By Janet Pérez Eckles, Crosswalk.com
Lord, I’m facing infidelity, what do I do?
Suzie sat on the couch; her face buried in her hands. “I can’t believe he would do this to me, to our kids!
Her friend Pam handed her another tissue. “Leave the jerk.”
Suzie’s shock as she learned of her husband’s infidelity exploded into rage. “Yes, I’m leaving him, but not before I teach him a lesson. If he can do it, so can I,” she said with gritted teeth.
Anger often triggers a spirit of vengeance. And should Suzie act in rage, she would be adding fuel to the already emotional fire that threatens to destroy her marriage.
That’s why hurt, wounded and confused couples, Christians or not, dash through the transition from infidelity to destruction of a marriage.
And sadly, as you read this, couples everywhere are dragging their broken hearts to divorce court. But many could avoid the heartache.
The reality is divorce is growing. But so is God’s desire to exert His divine intervention.
He’s willing. He’s able and He longs to restore and heal. That’s His work.
And what’s the assignment for us couples? To remove the barriers. To silence irrational reactions. And to head down the correct path by avoiding these four mistakes:
Mistake #1: The Urge to Get Even
Deep pain either paralyzes, or in many cases, a broken heart blocks the ability to make sound or rational decisions.
Foolishly the offended spouse expects a sense of satisfaction by giving in to the I-can-do-it-too temptation.
And when, in the spirit of vengeance, both spouses engage in the infidelity spectrum, they both loose. They engage in a battle where instead of fighting on the same side, they become enemies. They draw swords of pain toward each other. And inevitably, the blood spills on the kids, the innocent bystanders.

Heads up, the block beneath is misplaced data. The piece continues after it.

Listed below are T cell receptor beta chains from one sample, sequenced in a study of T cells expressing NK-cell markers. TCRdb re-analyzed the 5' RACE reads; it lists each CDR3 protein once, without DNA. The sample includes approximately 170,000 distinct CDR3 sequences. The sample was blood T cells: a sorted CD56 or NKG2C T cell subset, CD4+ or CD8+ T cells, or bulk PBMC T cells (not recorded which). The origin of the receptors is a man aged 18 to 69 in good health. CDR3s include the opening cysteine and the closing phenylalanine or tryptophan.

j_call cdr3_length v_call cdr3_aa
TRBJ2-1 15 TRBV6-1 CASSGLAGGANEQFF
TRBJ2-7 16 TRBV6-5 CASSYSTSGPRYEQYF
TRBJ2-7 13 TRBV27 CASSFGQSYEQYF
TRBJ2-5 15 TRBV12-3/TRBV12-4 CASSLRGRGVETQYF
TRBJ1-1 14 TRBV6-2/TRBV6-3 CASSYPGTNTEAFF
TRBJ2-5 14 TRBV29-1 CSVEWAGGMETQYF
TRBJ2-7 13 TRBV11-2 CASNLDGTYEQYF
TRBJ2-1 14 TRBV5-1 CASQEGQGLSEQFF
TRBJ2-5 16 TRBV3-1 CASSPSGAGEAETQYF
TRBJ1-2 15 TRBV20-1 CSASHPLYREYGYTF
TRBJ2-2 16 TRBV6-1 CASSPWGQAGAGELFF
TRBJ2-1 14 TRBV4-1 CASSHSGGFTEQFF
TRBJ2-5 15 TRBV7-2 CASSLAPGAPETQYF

This unnecessary encounter is one from which God wants to protect us. He said, “Do not take revenge, my friends, but leave room for God's wrath, for it is written: "It is mine to avenge; I will repay," says the Lord” (Romans 12:19).
God’s wrath in love may be exerted when and if He seems to align with His perfect justice. But how or when he does must never be the focus.
Instead, the focus must be in obtaining freedom from these negative emotions. We’re free when we step out of the I’ll-get-even mentality. And with resolve, we fill our minds with God’s instruction to be still, to be reassured and to be faithful. And God in turn, will also be faithful. Then we can relish in the gift of His promises wrapped in our obedience.
Mistake #2: Sharing Our Pain with the Wrong People
“Go ahead and share your thoughts, your feelings, and your fears.” Bad advice, depending on who you're sharing your feelings with. It’s wrong and damaging when, disregarding Godly discernment, either spouse shares details of the other’s unacceptable behavior with the wrong people.
Consider Anna. She was raised with six siblings. Her parents and all adult children enjoy a close and loyal relationship with each other.
Leaning on their support, Anna revealed details of her husband Rob’s infidelity. Indignation filled them as they rallied around her. Her brothers rose in rage and offered to protect her, suggesting she leave him.
But she didn’t, instead with the help of a Christian counselor, they worked out the difficult issues. They put aside the hurt and discussed their plan to move forward. And eventually, with forgiveness in her heart, Anna brought back the loving feelings for her husband.
But her family did not. No matter how they pretended, their genuine love and acceptance for Rob had vanished.
As a result, subtle resentment toward Rob seemed to be served at every meal during family gatherings. And Rob’s discomfort increased, so did his resistance to be in the company of Anna’s family. With `infidelity in the past, Anna and Rob now faced another challenge.
How could that have been avoided? By using God’s wisdom to answer these questions: can that person with whom I will pour out my heartache be trusted? Does he/she possess Godly wisdom, impartiality and extends genuine love? Dos the counsel given align with God’s Word?
As we wait for the answer, no matter the depth of our pain, our goal is to promote love because “He who covers over an offense promotes love, but whoever repeats the matter separates close friends” (Proverbs 17:9).
“Covering” doesn’t mean deny the problem. Rather it means in love, protecting each other’s privacy. And that love becomes the vehicle God uses to transport couples to a place of forgiveness, understanding and complete healing.